When are anticoagulant and antiplatelet therapies indicated for the prevention of recurrent posterior cerebral artery (PCA) stroke?

Updated: Jul 30, 2018
  • Author: Erek K Helseth, MD; Chief Editor: Helmi L Lutsep, MD  more...
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Answer

Long-term anticoagulation with warfarin is indicated in several settings—including atrial fibrillation, selected cases with significant global or regional cardiac hypokinesis (ejection fraction < 35%), patent foramen ovale with documented hypercoagulable condition, and arterial hypercoagulable state—for prevention of recurrent strokes.  Novel anticoaguants, including dabigatran, rivaroxaban and apixaban, may be used for stroke prevention in the context of non-valvular atrial fibrillation.  The risks of recurrent stroke have to be balanced with the risk of oral anticoagulation therapy. For patients in whom no cause for recurrent strokes can be found despite extensive work-up, antiplatelet therapy is generally recommended instead of anticoagulation therapy.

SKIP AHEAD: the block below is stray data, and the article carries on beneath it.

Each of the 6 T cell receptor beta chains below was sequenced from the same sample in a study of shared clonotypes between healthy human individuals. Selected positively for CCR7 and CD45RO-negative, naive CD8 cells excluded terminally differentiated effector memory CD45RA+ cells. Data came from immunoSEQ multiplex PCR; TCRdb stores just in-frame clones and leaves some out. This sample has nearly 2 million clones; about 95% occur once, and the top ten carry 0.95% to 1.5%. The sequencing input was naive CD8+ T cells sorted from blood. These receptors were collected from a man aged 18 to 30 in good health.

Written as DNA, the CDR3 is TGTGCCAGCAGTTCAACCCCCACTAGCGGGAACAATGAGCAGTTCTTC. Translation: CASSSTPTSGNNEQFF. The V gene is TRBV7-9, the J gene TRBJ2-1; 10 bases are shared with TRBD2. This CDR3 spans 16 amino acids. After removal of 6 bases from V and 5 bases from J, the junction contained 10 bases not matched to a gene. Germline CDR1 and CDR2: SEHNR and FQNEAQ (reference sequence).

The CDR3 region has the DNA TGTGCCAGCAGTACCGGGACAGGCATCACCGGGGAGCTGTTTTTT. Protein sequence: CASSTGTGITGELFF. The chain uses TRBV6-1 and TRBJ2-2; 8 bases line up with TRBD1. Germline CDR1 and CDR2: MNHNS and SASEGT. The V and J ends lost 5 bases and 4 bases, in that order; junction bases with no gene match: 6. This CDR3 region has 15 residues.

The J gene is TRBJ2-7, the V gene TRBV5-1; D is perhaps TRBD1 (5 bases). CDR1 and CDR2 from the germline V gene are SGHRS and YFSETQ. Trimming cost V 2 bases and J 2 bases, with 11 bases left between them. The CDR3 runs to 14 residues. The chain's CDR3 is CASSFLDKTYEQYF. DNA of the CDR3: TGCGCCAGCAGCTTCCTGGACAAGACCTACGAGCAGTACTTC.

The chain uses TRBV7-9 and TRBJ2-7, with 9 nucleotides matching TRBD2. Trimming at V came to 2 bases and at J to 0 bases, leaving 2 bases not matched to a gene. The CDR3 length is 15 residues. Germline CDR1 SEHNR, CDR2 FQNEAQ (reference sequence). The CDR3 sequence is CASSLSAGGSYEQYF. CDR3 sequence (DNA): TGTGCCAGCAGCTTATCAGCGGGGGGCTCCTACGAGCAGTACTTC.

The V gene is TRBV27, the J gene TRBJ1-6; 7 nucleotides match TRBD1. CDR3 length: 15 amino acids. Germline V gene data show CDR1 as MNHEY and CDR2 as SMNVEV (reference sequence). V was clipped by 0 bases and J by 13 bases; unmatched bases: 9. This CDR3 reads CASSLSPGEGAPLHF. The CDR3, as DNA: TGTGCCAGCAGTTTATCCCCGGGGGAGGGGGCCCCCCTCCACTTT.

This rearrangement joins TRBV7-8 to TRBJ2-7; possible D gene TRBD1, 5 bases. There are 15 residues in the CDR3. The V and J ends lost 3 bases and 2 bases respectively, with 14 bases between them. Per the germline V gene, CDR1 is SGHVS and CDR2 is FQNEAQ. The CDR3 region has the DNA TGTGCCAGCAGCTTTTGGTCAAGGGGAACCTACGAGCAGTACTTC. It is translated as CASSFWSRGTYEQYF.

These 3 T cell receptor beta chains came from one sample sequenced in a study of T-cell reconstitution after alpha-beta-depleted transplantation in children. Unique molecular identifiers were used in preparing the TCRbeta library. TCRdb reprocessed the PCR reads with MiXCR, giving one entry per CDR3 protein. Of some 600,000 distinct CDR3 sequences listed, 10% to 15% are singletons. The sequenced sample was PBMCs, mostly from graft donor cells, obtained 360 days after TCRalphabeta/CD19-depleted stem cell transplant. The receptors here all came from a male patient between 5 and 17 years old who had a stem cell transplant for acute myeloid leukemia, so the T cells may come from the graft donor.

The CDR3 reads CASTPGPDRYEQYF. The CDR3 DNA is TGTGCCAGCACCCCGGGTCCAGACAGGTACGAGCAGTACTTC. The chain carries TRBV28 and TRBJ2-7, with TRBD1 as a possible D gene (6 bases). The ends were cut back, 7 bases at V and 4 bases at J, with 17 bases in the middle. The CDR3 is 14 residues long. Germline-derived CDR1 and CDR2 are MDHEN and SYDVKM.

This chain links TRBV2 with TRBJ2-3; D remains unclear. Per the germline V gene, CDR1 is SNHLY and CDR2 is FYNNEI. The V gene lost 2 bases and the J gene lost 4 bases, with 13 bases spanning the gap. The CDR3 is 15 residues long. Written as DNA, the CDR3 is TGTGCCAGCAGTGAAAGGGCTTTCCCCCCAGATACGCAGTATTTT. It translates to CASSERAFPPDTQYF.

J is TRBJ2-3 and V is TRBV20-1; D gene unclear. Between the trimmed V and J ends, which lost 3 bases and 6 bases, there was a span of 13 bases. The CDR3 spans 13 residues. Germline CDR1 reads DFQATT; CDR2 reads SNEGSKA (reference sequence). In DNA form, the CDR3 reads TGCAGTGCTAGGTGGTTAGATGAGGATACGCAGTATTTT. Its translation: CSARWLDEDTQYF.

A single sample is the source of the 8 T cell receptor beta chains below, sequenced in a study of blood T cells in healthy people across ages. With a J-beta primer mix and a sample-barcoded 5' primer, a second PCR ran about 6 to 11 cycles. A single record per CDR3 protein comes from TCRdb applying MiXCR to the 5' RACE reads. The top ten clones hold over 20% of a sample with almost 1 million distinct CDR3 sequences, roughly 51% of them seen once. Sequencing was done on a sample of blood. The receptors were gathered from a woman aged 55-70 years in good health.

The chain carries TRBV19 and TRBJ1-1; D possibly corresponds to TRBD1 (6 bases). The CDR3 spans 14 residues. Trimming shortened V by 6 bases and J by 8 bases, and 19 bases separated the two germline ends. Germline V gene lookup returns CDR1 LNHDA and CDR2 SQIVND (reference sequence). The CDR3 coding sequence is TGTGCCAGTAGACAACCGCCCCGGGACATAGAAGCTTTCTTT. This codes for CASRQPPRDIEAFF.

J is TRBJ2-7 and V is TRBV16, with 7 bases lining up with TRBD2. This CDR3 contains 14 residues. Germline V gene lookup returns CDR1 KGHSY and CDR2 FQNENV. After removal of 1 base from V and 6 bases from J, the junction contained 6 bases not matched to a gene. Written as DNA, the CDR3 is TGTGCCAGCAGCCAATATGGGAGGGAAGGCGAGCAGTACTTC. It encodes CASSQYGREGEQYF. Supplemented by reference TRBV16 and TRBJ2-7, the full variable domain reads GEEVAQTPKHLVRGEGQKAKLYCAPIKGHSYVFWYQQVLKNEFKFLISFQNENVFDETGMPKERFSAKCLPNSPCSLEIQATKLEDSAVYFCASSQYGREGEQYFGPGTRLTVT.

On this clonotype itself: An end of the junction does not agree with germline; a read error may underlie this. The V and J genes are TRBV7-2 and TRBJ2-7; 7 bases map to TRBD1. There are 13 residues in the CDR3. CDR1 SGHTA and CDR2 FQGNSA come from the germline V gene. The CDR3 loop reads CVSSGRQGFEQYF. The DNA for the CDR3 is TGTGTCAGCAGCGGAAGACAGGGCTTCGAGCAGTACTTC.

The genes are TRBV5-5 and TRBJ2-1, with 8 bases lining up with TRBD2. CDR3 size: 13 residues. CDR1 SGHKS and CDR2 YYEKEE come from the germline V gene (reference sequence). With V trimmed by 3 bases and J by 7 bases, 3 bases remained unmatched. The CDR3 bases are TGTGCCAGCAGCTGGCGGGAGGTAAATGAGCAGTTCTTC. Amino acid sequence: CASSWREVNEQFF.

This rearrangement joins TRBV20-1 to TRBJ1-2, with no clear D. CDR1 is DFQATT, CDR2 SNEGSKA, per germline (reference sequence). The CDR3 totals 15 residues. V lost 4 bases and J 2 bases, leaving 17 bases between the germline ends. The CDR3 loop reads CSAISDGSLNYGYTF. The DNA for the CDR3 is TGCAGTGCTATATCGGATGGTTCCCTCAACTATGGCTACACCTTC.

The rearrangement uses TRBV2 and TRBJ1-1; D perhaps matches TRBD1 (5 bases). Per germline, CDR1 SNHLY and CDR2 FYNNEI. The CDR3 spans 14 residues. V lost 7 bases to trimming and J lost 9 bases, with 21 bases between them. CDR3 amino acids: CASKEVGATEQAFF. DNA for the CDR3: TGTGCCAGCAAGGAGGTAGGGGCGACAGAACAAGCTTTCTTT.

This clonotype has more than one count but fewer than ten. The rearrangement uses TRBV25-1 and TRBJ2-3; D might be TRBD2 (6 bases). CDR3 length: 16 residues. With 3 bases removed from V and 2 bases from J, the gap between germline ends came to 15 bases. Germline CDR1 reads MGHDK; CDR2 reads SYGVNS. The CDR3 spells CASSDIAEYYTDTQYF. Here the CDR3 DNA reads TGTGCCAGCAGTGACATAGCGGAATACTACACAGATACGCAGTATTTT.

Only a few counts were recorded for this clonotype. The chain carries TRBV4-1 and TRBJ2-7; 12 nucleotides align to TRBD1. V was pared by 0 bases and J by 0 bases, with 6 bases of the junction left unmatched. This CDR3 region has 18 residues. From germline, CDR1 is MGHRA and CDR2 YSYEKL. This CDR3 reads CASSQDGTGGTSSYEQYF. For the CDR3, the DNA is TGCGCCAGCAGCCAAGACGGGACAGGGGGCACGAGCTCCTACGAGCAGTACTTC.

Antiplatelet therapies are often the mainstay of recurrent stroke prevention. In most cases, they can be instituted immediately, and evidence suggests that doing so decreases recurrent events immediately and chronically. Aspirin, 325 mg daily, has been shown to reduce the rate of acute recurrence of stroke (ie, in the first 14 days after first stroke) when administered within 48 hours of the first stroke.

Ticlopidine, clopidogrel, and aspirin plus extended-release dipyridamole (Aggrenox) also prevent recurrent stroke, although ticlopidine is rarely used due to a higher risk of side effects. These agents produce platelet inhibition by a number of different mechanisms.


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